- Veröffentlicht: 11. November 2021
So-called smart cities have become aspirational for governments around the world and the government has been among them with its 12th National Economic and Social Development Plan (2017-2021).
Over the past five years, the government has financed "smart city" projects in cities such as Phuket, Bangkok and Chiang Mai where the use of smart technology and the internet of things (IoT) has been applied to improve public services and urban management.
But the outcomes, so far, have been far from impressive.
According to the smart city annual raking for 2021, Bangkok was ranked 77th place, falling from 71st place a year before. Published last week by the Swiss-based Institute of Management Development (IMD) and the Singapore University of Technology and Design, the index ranks 118 cities around the world.
Singapore claimed first place this year as the world's smartest city for the third time running, followed by Zurich in Switzerland, Oslo in Norway, Taipei in Taiwan, and Lausanne in Switzerland.
Those surveyed for the ranking were asked how satisfied they were with the quality of their city's public services and infrastructure such as transport, healthcare, education, and the quality of housing as well as sentiment towards social cohesion and trust in their government's e-services.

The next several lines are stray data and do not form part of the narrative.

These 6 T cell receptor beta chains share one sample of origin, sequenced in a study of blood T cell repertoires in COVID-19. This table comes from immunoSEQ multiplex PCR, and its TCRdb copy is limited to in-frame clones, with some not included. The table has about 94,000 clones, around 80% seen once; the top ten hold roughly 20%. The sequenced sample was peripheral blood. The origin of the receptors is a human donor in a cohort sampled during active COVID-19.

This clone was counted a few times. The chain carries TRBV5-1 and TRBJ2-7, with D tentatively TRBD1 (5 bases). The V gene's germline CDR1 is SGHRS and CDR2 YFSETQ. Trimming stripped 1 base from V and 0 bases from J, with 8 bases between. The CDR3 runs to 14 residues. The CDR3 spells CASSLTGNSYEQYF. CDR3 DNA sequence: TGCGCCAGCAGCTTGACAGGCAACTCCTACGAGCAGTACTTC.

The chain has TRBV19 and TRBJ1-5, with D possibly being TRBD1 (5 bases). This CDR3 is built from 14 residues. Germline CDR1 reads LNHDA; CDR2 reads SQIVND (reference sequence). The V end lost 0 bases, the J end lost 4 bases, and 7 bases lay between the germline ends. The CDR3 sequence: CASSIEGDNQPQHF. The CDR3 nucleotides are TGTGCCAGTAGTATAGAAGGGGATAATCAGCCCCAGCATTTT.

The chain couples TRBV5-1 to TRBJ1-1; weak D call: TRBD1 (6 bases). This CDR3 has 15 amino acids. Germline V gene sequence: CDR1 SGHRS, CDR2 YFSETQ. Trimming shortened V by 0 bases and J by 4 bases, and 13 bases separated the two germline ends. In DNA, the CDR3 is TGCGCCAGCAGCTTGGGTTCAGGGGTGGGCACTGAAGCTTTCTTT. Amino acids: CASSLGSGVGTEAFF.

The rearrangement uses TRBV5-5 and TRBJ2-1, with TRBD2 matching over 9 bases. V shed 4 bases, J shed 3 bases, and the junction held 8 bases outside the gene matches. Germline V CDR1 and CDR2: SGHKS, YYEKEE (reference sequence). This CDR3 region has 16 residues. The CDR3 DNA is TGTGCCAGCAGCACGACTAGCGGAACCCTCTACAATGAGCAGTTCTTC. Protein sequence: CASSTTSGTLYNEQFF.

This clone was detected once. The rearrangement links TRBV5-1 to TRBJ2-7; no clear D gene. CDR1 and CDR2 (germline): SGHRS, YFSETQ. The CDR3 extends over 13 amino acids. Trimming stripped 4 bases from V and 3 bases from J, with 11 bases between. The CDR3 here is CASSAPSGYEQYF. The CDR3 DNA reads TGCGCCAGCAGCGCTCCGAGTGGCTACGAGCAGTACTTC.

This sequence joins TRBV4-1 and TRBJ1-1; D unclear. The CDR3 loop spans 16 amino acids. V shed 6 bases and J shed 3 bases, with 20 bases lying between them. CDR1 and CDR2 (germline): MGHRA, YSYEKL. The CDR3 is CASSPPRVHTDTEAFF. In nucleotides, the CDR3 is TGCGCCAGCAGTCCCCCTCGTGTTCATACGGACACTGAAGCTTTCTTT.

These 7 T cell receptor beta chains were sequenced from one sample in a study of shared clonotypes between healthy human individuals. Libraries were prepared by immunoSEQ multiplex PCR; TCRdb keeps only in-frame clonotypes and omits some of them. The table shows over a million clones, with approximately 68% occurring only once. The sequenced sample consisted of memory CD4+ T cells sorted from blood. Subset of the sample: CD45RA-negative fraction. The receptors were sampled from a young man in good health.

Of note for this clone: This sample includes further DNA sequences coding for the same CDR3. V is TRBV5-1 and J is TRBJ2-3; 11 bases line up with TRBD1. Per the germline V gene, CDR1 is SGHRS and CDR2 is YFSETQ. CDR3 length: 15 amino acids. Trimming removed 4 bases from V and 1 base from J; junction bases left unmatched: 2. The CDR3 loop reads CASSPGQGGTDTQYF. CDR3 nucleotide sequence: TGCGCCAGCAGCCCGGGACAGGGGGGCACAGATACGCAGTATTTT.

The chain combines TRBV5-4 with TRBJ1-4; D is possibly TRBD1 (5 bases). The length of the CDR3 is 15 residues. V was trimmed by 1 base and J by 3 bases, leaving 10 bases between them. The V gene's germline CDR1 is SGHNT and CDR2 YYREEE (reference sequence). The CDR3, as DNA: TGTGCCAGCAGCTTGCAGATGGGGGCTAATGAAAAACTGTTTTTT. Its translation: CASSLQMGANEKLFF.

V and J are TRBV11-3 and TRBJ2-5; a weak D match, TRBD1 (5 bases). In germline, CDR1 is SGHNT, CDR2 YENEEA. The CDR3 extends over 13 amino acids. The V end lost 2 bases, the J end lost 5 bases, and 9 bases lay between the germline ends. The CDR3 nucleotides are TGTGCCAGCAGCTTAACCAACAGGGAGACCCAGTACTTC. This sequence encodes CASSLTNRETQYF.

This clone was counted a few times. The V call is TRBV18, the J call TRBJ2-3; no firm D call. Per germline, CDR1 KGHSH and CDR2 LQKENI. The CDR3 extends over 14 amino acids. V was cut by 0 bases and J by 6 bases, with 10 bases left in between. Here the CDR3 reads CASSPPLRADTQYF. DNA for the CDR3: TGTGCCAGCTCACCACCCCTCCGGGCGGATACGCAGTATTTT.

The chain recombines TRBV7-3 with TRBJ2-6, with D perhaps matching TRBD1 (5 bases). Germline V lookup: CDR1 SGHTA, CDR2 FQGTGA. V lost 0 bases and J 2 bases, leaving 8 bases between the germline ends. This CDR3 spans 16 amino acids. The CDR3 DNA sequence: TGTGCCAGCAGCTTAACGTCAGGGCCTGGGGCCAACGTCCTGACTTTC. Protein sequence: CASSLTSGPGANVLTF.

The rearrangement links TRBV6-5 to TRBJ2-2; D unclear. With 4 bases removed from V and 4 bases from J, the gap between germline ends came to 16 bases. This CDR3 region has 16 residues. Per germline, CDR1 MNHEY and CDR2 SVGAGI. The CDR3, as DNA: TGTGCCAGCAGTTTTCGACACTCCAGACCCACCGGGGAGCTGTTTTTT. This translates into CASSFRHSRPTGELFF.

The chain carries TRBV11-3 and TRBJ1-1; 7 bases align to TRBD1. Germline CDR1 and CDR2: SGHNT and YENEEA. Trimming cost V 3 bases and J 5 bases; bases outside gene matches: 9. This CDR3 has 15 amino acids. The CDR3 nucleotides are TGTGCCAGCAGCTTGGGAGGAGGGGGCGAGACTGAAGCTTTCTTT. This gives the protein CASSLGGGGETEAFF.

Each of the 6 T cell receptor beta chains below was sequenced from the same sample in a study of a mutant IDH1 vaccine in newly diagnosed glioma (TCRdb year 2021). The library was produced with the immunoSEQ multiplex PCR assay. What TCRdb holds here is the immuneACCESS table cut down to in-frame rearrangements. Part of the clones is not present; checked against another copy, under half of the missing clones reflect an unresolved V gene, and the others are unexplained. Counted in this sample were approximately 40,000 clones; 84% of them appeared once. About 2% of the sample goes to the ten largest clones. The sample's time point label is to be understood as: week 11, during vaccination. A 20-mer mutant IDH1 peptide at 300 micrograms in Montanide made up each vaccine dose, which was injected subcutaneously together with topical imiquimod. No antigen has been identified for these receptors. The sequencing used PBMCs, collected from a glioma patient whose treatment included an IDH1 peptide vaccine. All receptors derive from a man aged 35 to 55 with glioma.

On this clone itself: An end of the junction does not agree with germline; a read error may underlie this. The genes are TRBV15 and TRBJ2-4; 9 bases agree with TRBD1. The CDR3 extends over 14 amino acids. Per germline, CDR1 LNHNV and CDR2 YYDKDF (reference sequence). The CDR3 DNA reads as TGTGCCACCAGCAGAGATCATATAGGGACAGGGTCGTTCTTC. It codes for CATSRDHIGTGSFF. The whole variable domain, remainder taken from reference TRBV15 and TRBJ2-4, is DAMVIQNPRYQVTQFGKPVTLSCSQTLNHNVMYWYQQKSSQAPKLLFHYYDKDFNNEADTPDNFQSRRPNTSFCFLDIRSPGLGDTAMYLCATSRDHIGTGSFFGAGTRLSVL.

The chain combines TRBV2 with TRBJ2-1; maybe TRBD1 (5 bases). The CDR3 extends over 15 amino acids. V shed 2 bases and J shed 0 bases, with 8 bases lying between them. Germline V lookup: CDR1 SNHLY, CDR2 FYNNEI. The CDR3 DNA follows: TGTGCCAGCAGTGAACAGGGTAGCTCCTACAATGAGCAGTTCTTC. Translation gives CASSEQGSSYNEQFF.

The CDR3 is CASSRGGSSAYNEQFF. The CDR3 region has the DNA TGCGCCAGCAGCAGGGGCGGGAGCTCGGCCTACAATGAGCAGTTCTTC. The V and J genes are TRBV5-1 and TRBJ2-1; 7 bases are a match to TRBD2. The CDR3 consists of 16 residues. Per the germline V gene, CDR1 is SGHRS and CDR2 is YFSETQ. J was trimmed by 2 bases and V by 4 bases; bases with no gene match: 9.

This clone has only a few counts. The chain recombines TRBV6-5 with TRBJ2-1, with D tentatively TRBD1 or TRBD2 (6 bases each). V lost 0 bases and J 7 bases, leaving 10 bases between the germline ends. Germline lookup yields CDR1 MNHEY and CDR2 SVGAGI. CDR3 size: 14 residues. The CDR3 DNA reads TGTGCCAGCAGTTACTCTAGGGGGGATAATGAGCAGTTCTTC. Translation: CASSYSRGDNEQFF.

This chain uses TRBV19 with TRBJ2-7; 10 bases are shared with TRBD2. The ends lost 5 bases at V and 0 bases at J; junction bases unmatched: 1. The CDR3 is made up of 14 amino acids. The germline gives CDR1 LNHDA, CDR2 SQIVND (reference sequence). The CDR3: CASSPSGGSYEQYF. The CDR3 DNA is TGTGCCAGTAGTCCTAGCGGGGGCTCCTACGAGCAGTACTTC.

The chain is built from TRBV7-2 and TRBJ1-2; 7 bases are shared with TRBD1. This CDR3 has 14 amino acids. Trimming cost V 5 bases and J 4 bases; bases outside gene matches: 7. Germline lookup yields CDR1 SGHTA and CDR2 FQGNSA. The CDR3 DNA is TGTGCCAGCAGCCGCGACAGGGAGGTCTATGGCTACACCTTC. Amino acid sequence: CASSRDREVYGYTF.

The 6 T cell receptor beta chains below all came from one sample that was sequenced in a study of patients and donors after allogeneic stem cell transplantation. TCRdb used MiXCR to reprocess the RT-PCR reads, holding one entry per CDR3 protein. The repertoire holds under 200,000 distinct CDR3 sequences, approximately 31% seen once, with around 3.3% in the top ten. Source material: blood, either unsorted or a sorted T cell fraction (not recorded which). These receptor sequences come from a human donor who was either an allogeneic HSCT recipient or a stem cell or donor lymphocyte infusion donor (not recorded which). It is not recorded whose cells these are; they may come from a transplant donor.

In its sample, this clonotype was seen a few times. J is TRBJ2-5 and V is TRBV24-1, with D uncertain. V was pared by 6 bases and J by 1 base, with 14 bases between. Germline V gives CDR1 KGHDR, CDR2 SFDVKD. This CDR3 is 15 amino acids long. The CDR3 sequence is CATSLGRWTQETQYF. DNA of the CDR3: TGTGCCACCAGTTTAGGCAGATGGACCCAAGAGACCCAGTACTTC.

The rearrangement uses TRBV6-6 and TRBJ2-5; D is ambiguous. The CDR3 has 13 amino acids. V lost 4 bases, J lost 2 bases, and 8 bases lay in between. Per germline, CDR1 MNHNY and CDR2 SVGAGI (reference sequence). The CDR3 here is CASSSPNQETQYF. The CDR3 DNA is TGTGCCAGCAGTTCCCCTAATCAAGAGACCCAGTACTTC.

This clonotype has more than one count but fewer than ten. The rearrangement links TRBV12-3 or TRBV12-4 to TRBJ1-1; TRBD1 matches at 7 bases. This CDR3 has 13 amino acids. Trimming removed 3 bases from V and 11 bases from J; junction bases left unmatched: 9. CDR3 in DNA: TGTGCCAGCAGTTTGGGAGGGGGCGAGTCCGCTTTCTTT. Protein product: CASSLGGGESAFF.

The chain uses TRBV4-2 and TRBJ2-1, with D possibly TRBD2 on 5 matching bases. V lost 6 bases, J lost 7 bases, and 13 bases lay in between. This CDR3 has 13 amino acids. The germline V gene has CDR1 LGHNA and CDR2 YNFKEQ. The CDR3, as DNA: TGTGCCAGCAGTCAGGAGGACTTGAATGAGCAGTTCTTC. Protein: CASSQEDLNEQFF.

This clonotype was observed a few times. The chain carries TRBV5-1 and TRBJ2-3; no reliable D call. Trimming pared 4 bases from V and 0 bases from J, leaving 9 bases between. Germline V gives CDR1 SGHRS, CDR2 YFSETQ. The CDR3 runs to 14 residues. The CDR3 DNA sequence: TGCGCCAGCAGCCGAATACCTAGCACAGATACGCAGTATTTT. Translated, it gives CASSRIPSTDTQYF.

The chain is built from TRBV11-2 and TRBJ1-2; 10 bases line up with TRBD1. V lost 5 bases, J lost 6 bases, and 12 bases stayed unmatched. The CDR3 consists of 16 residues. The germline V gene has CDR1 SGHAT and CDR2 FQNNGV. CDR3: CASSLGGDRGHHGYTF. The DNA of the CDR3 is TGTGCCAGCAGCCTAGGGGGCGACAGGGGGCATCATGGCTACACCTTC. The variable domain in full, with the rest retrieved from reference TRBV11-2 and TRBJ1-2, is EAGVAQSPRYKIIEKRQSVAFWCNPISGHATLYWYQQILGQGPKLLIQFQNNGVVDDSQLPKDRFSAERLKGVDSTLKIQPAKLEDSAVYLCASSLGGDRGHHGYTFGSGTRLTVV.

Singapore's achievements are an example for other governments on how to best move forward using technology. Singapore's e-government, as well as the country's education and people-centric-urban development strategy, are reasons why the city ranks so well.
Singapore started its e-government efforts -- for public service improvements and governance transparency -- back in 1980. The effort paid off in 2003 when the country became the first in Asia able to use its public data to launch a contract-tracing system during Severe Acute Respiratory Syndrome (SARS) outbreaks.
As part of its response to the Covid-19 pandemic, the Singaporean government in October 2020 mandated the use of government-contract tracing apps to suppress the spread of Covid-19. As part of this, the government provided Bluetooth tokens to senior citizens and children who did not have mobile phones.
Meanwhile, in Thailand, our government's digital transformation has not really moved beyond ambition. As part of that, the pandemic confirmed many shortcomings in our e-government efforts and the use of the internet to improve public services. State-funded apps such as Mor Prom only became a liability that upset people about vaccine registration. Contact-tracing apps such as Rao Chana and Covid-19 risk warning apps such as Mor Chana were not very active.
Part of the problem comes from a lack of understanding and not having clear goals. According to the Digital Economy Promotion Agency (Depa), the state body overseeing smart city projects, local administrations don't have a solid understanding of what a smart city is. Depa's president Nattapol Nimmapatcharin said that many local administrations asked for budgets to install solar-cell street lights, CCTV, electronic car-park barrier gates, or even a town hall clock so as to make a so-called smart city.
Thailand's low smart-city ranking should be a wake-up call for the government to revise its plans and goals. Firstly it needs to give a clear idea of what a smart city should be like. More importantly, people must be invited to give input about what they want and what they think of smart city ideas. Without real understanding and public participation, cities will never be smart.
Quelle/Source: Bangkok Post, 04.11.2021